Inactivity is the fast-growing, hidden epidemic of our time, and yet people are busier than ever and less able to set aside time to exercise. At the same time, over-reliance on motor vehicles leads to congestion, air pollution, damaging road building, and climate heating, the costs and impacts of which are felt in our cities and rural areas alike.

 

The best way to address these challenges is to make activity part of people's daily routines. We can do this by replacing many more short car journeys with walking and cycling. By reducing car travel we can relieve pressure on our existing transport networks, reducing the costs of building and maintaining expensive infrastructure. By investing to increase active travel, we can give local streets back to people, creating places for social activity and play.

To help people become active we need to change our environments. We need to restrain unnecessary short car journeys while making active travel feel natural, appealing and, above all, safe. Measures need not always be expensive or complex, since the main objective is about making local connections that serve local needs.

ActivePlanning influences the design of policies, strategies and masterplans to enable to more active travel. We work with local authorities and within teams of consultants to advise on network planning and design of infrastructure for walking, wheeling and cycling. We fill an essential but rarely considered 'gap' in policy and masterplanning.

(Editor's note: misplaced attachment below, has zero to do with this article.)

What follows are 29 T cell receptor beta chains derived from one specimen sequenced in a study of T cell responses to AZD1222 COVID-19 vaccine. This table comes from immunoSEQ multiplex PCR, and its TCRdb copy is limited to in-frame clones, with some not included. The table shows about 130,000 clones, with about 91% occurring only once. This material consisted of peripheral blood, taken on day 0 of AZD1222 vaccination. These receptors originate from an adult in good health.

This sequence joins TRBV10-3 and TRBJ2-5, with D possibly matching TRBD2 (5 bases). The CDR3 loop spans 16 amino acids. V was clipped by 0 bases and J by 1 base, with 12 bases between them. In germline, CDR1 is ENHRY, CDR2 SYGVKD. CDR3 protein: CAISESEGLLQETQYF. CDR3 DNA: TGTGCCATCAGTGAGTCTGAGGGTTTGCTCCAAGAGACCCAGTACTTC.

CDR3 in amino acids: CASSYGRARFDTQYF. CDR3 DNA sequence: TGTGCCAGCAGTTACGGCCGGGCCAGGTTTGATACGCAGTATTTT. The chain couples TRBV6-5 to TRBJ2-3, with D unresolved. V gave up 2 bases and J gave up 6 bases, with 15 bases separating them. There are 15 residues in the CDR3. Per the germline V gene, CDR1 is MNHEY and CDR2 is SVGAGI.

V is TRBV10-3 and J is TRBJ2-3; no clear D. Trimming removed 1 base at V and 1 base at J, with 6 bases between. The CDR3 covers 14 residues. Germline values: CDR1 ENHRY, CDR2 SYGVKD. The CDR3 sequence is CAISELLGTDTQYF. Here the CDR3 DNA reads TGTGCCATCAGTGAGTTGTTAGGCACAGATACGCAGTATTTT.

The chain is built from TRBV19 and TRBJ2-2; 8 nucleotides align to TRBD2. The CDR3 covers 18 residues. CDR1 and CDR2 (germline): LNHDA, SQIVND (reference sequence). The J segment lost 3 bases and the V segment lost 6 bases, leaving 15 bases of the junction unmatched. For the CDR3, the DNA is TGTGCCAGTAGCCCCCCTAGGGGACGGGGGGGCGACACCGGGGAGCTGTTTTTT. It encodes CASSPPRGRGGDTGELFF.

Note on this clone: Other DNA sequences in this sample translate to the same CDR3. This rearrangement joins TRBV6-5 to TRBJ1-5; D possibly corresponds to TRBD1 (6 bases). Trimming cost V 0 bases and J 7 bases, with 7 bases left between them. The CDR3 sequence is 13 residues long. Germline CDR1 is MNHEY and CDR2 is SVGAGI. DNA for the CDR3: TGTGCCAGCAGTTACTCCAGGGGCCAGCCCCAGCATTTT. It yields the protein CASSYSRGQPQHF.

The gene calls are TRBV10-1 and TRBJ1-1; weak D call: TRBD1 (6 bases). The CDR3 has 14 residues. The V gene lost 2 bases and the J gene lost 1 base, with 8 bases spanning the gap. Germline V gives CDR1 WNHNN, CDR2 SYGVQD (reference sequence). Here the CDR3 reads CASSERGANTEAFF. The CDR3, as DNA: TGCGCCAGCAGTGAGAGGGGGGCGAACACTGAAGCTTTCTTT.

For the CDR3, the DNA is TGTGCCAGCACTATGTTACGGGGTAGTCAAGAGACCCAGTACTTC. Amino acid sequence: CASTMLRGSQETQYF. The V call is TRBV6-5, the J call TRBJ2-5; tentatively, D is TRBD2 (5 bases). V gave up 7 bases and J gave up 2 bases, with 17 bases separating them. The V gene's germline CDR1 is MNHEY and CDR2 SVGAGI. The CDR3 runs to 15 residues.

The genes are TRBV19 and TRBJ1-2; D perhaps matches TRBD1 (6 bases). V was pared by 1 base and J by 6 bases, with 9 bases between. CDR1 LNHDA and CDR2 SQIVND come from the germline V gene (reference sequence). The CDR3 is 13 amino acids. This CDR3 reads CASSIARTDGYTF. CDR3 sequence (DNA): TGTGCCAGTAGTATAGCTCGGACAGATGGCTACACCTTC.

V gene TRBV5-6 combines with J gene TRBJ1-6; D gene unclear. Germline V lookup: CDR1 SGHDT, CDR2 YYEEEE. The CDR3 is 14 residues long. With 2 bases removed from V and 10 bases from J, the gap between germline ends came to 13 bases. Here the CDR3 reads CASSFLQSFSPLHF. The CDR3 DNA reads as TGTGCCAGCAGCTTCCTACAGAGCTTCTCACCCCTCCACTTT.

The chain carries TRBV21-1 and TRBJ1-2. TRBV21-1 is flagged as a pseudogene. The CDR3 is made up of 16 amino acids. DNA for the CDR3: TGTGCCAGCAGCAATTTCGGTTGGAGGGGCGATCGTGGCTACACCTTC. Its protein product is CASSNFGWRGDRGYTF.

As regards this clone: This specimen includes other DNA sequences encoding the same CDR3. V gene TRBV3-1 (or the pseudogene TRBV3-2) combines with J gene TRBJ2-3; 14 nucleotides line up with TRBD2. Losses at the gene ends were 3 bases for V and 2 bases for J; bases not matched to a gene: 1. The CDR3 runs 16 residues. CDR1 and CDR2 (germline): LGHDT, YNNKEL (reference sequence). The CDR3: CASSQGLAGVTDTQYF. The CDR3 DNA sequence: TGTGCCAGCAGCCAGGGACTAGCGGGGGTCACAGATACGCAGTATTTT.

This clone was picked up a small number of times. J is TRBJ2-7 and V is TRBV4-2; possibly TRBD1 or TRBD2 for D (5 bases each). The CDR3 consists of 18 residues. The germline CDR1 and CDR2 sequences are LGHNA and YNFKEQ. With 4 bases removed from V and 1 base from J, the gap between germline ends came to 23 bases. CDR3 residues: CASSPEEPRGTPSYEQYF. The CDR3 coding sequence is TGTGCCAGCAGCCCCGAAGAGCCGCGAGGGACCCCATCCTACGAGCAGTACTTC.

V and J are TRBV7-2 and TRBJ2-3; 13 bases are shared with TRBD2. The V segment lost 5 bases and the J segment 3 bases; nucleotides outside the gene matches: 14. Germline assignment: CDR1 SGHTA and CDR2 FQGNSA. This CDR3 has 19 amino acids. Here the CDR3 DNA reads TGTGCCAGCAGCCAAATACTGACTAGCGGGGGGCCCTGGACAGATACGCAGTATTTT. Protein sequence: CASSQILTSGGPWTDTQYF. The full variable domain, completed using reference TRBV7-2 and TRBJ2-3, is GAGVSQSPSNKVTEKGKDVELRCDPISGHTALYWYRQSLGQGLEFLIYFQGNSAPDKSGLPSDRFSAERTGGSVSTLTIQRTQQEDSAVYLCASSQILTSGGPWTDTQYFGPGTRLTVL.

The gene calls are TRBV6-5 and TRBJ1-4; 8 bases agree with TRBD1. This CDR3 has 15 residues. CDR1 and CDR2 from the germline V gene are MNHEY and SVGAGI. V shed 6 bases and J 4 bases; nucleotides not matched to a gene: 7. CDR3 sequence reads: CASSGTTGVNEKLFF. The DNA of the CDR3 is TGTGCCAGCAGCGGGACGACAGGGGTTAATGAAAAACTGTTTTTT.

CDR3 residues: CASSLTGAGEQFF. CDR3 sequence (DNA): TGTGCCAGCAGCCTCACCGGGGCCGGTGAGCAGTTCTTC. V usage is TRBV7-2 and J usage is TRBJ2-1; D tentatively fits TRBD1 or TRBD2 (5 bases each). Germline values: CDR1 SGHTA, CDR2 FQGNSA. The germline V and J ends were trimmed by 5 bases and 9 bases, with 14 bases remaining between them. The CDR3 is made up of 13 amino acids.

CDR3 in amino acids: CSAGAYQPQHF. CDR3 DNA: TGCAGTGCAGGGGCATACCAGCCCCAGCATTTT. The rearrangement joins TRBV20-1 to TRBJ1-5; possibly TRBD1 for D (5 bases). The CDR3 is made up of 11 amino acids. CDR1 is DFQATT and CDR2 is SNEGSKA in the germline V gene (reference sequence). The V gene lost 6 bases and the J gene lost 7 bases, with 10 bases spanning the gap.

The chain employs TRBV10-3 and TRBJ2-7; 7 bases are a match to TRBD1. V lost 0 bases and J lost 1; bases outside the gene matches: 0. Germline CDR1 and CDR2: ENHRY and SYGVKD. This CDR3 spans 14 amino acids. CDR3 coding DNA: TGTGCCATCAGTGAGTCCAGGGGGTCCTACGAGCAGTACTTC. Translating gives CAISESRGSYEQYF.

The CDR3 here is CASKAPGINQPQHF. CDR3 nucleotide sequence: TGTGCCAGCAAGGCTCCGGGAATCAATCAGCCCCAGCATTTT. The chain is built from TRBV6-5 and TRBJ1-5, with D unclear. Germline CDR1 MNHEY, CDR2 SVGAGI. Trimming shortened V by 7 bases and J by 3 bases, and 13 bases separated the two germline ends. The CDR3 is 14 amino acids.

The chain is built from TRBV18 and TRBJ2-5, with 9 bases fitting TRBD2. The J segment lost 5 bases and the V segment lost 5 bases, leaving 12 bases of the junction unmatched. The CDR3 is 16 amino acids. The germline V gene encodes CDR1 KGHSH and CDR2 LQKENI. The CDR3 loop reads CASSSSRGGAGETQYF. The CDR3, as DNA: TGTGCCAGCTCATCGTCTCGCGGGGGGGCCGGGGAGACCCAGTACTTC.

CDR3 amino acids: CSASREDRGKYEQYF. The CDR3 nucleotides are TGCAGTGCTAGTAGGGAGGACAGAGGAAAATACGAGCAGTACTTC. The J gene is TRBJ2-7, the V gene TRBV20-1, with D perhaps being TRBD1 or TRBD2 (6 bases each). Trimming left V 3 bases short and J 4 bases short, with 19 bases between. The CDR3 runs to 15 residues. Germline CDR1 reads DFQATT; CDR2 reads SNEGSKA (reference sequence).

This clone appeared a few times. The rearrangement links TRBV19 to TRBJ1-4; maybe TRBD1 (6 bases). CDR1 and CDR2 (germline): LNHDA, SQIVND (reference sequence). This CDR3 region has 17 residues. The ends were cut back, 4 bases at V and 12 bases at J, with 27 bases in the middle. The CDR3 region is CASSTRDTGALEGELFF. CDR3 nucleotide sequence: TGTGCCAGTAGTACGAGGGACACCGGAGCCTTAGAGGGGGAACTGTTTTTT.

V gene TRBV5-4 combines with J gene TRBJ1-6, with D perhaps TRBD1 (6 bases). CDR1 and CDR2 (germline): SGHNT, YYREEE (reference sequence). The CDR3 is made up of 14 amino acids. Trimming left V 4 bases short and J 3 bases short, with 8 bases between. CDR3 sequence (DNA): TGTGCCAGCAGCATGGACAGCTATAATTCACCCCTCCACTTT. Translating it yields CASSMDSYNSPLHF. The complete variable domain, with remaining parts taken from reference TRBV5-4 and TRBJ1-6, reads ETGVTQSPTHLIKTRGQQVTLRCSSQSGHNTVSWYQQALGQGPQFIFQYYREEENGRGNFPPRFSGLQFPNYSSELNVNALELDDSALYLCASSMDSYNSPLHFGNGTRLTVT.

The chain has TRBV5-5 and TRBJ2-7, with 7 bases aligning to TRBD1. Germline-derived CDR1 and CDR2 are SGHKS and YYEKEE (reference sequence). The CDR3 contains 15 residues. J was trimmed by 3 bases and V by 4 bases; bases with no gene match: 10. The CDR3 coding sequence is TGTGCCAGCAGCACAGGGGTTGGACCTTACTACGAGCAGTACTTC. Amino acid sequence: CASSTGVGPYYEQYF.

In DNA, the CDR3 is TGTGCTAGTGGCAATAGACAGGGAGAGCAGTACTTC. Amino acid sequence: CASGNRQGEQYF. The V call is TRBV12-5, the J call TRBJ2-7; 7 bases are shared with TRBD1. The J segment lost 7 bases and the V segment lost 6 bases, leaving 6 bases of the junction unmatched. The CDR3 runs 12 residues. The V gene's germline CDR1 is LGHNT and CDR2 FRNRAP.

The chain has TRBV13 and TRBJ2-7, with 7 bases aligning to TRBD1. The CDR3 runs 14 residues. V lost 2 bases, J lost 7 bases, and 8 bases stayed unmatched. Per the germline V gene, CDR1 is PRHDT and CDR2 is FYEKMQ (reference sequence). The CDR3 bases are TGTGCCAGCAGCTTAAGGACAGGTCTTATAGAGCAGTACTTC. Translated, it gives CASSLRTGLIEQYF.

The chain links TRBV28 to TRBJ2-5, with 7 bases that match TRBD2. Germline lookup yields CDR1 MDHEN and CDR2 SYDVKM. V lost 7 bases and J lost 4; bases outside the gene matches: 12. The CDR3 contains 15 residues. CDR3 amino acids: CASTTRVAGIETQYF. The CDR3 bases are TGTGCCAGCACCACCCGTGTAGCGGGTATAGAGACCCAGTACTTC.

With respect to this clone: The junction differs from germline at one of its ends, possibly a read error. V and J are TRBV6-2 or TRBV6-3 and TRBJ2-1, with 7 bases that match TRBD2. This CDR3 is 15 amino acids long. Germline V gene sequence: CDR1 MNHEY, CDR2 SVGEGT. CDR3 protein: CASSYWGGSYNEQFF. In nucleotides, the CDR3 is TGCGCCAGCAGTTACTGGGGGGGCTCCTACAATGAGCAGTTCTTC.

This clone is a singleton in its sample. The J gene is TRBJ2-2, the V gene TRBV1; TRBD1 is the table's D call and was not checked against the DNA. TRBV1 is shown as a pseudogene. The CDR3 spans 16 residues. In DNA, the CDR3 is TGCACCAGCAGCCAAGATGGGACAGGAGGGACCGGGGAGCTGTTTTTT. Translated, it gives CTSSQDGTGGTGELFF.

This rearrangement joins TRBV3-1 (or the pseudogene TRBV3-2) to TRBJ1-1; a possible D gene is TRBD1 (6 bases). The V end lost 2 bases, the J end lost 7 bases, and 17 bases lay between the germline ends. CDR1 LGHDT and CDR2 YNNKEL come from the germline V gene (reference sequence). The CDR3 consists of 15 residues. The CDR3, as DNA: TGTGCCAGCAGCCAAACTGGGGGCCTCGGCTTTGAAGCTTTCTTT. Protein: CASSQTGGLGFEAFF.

Current clients and projects include:

 

  • Department for Transport via Cycling UK; Local Cycling and Walking Infrastructure Plans strategic support and review.

  • Cycling UK: preparation of cycling infrastructure design guidance (various).

  • Ireland: research and mapping of transport networks for various masterplans with a view to influencing sustainable travel.

  • SOG Ltd and EcoResponsive Environments: masterplanning a mixed use housing and employment site in Runcorn, work resulting from a RIBA competition winning concept masterplan prepared in 2020.

activeplanning influences and enables the creation of healthy, active communities

In 2014, ActivePlanning founder Richard Lewis successfully promoted the New Malden to Raynes Park link in London as part of Kingston's £30m mini-Holland programme. The link was opened in late 2018 following  negotiations with landowner Thames Water, a period of major repairs to cast iron trunk water supply pipes, and construction of the cycle/ footway.

strategy and masterplanning for active, healthy places